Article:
The Chinese domestic real estate market continues to decline. Both sales prices and volume of have been falling. This decline is expected to continue, as investments in real estate and new developments are still rising leading to more overbuilding. Despite the contracting domestic real estate market however, the economy is overall still growing at a rate of around 7 percent. So the question is where will Chinese investors be investing their still growing amounts of Chinese money.
One of the major impediments to overseas real estate investments for Chinese is how to gather sufficient foreign currency to make such investments. Each Chinese individual is restricted to exchange a maximum of USD 50,000’s worth of Chinese Yuan (RenMinBi) into foreign currency per year.
Until now, in order to make an overseas real estate purchase, Chinese have had to rely on friends and family to put together sufficient foreign funds or find creative other means. This is largely the reason why in the past five years, the average prices of residential property in the U.S. purchased by Chinese have been limited and hovered around USD 1 million. It is not that Chinese investors cannot afford higher priced real estate but rather that it is not easy to take Chinese money out legally.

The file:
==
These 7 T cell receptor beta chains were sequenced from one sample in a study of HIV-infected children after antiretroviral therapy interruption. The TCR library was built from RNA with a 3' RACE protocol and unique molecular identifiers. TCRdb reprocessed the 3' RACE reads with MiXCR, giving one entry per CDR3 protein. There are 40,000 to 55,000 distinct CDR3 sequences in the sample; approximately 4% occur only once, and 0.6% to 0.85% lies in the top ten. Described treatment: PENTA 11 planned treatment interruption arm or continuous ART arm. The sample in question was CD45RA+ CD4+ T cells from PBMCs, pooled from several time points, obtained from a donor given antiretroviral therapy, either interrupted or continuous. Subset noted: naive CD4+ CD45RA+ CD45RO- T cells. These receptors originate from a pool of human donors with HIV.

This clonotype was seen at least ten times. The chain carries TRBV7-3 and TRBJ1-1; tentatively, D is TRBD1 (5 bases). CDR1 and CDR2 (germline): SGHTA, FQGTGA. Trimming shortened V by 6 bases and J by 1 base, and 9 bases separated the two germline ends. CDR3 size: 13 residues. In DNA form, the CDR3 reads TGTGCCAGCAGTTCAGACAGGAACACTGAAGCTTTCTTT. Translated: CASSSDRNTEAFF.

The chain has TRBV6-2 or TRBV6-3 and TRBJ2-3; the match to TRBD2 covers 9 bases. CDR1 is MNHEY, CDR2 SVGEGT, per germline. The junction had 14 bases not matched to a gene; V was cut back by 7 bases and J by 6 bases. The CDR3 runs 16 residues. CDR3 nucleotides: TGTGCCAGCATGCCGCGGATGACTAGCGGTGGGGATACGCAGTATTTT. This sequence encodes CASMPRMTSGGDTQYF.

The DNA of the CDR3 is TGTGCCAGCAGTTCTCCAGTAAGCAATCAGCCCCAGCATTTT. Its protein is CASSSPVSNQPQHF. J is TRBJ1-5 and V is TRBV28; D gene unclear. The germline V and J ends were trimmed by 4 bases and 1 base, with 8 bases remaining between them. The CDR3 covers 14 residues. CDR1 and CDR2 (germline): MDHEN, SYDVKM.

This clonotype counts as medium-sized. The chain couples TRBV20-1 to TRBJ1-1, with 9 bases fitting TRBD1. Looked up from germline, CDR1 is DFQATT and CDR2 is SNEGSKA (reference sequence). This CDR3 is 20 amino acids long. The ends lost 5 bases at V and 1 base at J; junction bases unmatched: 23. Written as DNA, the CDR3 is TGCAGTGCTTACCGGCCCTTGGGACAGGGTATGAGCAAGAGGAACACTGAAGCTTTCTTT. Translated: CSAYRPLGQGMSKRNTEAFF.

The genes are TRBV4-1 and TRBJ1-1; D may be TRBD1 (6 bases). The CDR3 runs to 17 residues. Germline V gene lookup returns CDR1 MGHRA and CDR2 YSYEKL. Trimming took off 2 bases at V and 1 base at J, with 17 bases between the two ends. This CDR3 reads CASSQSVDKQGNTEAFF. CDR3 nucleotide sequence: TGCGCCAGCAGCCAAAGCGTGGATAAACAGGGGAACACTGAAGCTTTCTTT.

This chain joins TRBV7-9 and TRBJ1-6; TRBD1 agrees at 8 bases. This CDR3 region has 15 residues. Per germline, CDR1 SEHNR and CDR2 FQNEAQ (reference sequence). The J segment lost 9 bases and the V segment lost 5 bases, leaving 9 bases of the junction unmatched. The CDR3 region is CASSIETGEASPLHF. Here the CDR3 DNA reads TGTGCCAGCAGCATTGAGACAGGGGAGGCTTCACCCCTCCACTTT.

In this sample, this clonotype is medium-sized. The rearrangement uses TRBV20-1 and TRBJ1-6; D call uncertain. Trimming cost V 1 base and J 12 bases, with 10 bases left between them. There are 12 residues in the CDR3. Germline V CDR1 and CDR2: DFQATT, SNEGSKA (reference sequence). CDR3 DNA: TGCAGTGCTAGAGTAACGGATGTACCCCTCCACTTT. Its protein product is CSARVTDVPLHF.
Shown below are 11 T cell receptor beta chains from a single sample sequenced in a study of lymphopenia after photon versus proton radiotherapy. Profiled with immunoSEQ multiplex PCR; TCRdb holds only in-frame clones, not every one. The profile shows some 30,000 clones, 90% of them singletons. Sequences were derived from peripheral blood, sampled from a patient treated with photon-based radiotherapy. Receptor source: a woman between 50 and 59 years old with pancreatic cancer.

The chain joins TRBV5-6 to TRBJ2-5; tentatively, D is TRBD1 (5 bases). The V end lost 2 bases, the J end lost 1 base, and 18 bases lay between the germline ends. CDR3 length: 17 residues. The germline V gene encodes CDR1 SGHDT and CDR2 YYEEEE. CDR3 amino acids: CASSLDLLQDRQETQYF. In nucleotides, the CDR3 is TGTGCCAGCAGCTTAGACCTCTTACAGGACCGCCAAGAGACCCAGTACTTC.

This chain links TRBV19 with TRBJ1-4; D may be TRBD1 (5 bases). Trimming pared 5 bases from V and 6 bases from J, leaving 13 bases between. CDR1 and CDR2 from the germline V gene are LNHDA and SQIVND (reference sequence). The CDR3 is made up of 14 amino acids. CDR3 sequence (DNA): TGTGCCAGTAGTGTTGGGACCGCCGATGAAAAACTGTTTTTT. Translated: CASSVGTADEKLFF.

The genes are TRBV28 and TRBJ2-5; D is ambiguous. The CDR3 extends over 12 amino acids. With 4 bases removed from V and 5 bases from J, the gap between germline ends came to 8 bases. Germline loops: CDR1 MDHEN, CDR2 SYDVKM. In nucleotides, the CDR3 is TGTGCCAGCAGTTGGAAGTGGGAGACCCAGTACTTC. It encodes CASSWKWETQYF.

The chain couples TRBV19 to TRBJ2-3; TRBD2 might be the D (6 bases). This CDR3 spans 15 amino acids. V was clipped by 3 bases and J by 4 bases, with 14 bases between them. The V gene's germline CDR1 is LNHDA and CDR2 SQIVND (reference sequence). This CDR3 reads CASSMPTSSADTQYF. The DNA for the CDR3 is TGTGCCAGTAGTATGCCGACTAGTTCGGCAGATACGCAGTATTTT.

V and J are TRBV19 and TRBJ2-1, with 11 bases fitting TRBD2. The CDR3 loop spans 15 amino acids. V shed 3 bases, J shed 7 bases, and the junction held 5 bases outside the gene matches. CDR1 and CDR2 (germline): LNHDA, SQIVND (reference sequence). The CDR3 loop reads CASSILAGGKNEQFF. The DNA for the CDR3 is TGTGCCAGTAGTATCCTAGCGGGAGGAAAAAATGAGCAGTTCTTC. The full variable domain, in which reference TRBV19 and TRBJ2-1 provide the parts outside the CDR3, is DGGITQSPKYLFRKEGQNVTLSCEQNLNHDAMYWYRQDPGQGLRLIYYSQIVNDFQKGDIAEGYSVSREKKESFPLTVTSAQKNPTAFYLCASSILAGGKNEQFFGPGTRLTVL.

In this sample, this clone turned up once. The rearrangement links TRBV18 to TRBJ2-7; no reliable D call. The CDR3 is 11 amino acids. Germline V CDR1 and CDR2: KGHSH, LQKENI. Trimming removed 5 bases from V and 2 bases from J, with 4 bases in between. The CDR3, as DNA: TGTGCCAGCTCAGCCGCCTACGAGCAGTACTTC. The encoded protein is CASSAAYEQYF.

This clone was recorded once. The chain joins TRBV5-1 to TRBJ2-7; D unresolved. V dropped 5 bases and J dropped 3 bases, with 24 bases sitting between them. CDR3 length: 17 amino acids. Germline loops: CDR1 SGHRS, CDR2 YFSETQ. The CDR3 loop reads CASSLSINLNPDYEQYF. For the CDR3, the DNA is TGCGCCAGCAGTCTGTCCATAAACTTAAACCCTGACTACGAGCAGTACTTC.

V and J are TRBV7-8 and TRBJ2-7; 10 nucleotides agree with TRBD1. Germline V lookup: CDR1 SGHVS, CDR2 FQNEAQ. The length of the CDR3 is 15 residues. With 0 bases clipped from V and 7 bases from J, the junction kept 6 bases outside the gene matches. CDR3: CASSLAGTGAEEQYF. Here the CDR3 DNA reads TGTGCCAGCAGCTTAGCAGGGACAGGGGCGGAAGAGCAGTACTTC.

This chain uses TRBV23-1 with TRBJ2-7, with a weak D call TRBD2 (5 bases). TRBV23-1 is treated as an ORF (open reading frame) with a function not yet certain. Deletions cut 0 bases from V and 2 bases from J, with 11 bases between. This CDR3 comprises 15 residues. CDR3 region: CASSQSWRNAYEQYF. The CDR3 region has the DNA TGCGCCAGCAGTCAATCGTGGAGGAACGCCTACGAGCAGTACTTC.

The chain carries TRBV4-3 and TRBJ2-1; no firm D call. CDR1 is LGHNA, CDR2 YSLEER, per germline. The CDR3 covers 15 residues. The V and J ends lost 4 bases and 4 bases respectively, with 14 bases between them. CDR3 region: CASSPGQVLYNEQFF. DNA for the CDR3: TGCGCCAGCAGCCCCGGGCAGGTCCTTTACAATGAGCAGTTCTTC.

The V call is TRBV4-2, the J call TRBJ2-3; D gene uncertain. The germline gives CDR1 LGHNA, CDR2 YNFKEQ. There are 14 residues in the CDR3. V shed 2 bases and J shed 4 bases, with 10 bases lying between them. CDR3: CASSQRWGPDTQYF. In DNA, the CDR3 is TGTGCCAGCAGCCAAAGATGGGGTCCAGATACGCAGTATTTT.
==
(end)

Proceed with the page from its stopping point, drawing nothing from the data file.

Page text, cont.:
Since the beginning of 2015, Chinese government policies have slowly been loosening the restrictions on foreign currency exchange and at the end of Q1 2015, a new Qualified Domestic Institutional Investor (QDII2) program was announced to make it easier for wealthy Chinese to invest in overseas real estate and international stock markets.
This new program is anticipated to come into effect, first as a pilot in limited cities and free trade zones, followed by much broader adoption.
The impact on the US real estate market
The short-term impact, through the end of 2015 on the U.S. real estate market is expected to see a modest decline compared to last year. However, with the combination of reduced confidence in China’s domestic stock exchanges, the decline of China’s own domestic real estate market, the continuing push to diversify assets overseas and expected loosening of restrictions on foreign exchange, China’s investors will not only continue to purchase overseas properties, but such purchases will likely increase significantly.
The two to three year outlook projects robust growth in overseas property purchases by Chinese investors, with the top destinations being the real estate markets in the U.S., and especially in West and East Coast cities.
For brokerage firms and real estate developers in the U.S., it would be wise to prepare now for this continuing trend and anticipated growth in both the number of Chinese buyers and the amount of available funds.
Such preparations include:
- Overcoming the language barrier by offering listings in both English and Chinese.
- Hiring Chinese speaking staff to host buyers when they visit.
- Being aware of and ready for the seasonal nature of visits by Chinese buyers.
- Building a brand in China, so that buyers are already familiar it.
Sean is founding partner of ParnersTrust China, which was founded to help Partners establish a high profile presence in China, and executive director of TH Capital. He has 26 years of experience in the real estate space, private equity and architecture.